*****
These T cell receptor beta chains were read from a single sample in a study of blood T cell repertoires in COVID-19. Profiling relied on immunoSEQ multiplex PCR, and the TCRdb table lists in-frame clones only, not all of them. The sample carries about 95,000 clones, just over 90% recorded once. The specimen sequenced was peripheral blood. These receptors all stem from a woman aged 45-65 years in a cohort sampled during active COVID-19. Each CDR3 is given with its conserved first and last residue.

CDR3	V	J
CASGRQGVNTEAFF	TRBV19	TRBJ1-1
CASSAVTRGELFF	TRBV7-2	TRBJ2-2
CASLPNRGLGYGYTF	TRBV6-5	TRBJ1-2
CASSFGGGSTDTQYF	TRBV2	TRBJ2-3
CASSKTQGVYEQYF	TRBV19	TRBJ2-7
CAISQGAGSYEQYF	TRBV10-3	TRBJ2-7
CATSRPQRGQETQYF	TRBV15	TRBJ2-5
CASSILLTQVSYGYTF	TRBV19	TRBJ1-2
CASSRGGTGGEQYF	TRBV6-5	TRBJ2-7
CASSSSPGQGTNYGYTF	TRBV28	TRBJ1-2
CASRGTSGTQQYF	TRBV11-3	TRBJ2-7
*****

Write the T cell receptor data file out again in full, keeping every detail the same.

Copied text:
These T cell receptor beta chains were read from a single sample in a study of blood T cell repertoires in COVID-19. Profiling relied on immunoSEQ multiplex PCR, and the TCRdb table lists in-frame clones only, not all of them. The sample carries about 95,000 clones, just over 90% recorded once. The specimen sequenced was peripheral blood. These receptors all stem from a woman aged 45-65 years in a cohort sampled during active COVID-19. Each CDR3 is given with its conserved first and last residue.

CDR3	V	J
CASGRQGVNTEAFF	TRBV19	TRBJ1-1
CASSAVTRGELFF	TRBV7-2	TRBJ2-2
CASLPNRGLGYGYTF	TRBV6-5	TRBJ1-2
CASSFGGGSTDTQYF	TRBV2	TRBJ2-3
CASSKTQGVYEQYF	TRBV19	TRBJ2-7
CAISQGAGSYEQYF	TRBV10-3	TRBJ2-7
CATSRPQRGQETQYF	TRBV15	TRBJ2-5
CASSILLTQVSYGYTF	TRBV19	TRBJ1-2
CASSRGGTGGEQYF	TRBV6-5	TRBJ2-7
CASSSSPGQGTNYGYTF	TRBV28	TRBJ1-2
CASRGTSGTQQYF	TRBV11-3	TRBJ2-7